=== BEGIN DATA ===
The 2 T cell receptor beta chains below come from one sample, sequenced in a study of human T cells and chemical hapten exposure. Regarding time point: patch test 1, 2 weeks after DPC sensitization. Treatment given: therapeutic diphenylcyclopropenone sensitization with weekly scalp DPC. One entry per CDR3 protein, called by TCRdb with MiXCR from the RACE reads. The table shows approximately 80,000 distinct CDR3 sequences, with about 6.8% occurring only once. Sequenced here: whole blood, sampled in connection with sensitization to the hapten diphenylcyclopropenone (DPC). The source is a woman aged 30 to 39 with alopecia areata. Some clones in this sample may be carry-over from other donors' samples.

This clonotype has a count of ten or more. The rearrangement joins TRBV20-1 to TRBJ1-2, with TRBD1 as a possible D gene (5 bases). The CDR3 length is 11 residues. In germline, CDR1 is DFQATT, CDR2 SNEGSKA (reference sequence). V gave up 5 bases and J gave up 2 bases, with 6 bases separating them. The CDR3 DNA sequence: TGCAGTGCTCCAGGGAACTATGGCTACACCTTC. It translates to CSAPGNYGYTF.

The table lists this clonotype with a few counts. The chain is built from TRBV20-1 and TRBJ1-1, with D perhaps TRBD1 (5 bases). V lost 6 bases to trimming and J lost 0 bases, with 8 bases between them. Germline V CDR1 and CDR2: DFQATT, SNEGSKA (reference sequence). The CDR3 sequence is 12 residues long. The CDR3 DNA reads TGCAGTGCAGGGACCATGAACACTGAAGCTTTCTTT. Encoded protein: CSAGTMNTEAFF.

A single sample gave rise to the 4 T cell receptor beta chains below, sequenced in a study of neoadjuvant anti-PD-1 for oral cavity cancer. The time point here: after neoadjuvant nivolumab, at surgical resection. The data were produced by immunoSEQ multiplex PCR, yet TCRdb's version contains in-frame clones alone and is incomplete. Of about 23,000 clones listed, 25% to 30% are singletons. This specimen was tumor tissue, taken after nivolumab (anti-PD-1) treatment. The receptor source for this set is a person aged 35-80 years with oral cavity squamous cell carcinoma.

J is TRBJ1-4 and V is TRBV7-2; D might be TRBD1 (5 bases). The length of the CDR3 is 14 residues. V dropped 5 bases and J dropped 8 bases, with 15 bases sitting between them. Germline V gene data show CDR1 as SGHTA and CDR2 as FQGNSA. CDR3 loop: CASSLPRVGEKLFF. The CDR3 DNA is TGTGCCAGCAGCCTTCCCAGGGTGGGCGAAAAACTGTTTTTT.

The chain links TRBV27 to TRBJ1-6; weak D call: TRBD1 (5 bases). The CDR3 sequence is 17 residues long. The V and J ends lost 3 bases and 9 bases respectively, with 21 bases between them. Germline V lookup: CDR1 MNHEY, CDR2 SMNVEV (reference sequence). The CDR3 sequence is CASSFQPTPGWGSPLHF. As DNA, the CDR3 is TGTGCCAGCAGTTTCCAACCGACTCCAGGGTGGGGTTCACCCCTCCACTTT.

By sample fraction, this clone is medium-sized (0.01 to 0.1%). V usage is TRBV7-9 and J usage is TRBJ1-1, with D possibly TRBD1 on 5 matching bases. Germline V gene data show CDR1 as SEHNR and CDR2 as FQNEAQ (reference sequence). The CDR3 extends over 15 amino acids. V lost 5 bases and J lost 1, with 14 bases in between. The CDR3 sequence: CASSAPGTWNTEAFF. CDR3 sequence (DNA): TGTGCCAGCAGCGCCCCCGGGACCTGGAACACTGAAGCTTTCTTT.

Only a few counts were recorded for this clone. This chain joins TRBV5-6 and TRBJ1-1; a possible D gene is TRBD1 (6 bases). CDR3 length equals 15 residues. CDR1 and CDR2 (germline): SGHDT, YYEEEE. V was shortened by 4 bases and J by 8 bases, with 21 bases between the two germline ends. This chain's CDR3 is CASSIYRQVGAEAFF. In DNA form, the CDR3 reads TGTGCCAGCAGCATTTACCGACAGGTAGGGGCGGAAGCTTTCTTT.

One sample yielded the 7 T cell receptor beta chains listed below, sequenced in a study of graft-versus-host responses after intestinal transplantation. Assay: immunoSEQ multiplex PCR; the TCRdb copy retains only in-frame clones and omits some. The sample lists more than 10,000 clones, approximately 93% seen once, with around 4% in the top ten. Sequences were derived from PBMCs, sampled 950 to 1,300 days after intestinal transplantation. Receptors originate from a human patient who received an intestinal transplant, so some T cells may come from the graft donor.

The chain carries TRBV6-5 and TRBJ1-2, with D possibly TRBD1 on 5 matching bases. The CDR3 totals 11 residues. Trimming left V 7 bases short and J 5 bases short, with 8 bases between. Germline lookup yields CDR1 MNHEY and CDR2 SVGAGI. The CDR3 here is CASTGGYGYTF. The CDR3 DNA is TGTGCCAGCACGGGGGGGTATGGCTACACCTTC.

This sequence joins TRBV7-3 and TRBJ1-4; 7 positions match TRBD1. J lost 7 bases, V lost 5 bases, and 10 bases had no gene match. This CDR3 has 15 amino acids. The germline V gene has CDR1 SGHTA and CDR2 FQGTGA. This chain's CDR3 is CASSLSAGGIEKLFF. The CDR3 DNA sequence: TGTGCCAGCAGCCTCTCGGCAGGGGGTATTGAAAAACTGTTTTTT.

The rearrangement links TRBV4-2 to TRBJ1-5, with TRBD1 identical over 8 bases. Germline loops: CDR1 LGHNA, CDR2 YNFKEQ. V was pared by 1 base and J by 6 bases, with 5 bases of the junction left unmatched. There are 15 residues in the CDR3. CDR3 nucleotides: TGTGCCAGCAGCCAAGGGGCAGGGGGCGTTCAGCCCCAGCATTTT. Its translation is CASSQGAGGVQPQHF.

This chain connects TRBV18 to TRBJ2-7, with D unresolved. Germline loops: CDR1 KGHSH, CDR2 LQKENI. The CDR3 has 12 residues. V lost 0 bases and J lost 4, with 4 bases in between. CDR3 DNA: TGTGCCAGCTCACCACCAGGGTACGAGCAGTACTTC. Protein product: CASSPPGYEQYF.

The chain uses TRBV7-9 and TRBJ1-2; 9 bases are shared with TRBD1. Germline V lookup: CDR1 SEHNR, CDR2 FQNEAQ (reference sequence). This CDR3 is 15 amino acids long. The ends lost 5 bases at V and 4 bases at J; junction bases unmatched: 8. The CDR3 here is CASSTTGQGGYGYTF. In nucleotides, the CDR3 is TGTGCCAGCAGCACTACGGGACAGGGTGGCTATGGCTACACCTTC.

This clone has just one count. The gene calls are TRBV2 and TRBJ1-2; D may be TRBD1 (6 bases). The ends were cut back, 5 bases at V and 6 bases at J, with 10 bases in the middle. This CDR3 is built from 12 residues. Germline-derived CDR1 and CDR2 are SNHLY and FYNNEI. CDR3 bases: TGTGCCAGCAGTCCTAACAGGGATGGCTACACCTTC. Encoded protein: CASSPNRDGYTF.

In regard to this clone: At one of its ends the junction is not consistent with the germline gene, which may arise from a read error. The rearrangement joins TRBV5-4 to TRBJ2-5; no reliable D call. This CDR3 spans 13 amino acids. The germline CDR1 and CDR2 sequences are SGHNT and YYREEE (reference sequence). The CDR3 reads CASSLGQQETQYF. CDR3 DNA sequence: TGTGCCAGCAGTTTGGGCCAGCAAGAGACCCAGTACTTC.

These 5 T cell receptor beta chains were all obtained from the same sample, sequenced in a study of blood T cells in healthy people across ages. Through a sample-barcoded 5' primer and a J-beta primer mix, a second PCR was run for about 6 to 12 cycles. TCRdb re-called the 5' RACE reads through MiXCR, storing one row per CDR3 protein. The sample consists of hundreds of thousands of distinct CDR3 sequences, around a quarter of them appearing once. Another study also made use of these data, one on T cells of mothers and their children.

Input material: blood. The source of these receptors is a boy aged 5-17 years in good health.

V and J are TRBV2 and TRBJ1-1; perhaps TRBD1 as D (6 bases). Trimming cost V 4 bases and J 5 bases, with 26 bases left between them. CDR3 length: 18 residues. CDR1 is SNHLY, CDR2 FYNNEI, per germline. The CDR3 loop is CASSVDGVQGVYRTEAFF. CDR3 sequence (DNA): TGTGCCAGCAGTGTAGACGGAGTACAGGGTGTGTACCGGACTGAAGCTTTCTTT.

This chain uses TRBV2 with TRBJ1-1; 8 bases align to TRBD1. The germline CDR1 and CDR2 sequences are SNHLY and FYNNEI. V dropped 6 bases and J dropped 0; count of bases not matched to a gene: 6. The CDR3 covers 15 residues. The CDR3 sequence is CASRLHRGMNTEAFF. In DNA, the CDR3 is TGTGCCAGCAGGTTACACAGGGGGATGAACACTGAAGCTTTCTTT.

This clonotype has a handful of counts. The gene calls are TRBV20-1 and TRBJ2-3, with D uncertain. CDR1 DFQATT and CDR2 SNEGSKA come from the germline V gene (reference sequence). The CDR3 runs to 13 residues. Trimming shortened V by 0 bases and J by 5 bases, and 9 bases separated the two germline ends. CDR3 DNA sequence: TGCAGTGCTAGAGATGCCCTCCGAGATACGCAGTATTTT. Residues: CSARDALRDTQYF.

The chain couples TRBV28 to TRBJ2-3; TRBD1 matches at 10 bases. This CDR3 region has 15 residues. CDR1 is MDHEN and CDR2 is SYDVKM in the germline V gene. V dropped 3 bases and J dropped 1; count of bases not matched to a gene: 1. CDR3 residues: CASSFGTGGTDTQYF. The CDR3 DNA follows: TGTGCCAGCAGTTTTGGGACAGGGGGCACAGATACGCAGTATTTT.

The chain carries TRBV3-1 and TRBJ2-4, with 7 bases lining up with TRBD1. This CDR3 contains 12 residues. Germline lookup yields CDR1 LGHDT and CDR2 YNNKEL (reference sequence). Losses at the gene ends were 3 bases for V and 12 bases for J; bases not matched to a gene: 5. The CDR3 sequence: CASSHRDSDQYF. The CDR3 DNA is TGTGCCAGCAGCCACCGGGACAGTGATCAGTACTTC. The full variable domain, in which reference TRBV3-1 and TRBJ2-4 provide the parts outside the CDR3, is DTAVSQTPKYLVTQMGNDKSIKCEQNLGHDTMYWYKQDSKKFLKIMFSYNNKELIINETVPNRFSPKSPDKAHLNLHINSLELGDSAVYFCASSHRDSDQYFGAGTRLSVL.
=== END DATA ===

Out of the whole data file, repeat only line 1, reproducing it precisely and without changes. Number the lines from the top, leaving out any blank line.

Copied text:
The 2 T cell receptor beta chains below come from one sample, sequenced in a study of human T cells and chemical hapten exposure. Regarding time point: patch test 1, 2 weeks after DPC sensitization. Treatment given: therapeutic diphenylcyclopropenone sensitization with weekly scalp DPC. One entry per CDR3 protein, called by TCRdb with MiXCR from the RACE reads. The table shows approximately 80,000 distinct CDR3 sequences, with about 6.8% occurring only once. Sequenced here: whole blood, sampled in connection with sensitization to the hapten diphenylcyclopropenone (DPC). The source is a woman aged 30 to 39 with alopecia areata. Some clones in this sample may be carry-over from other donors' samples.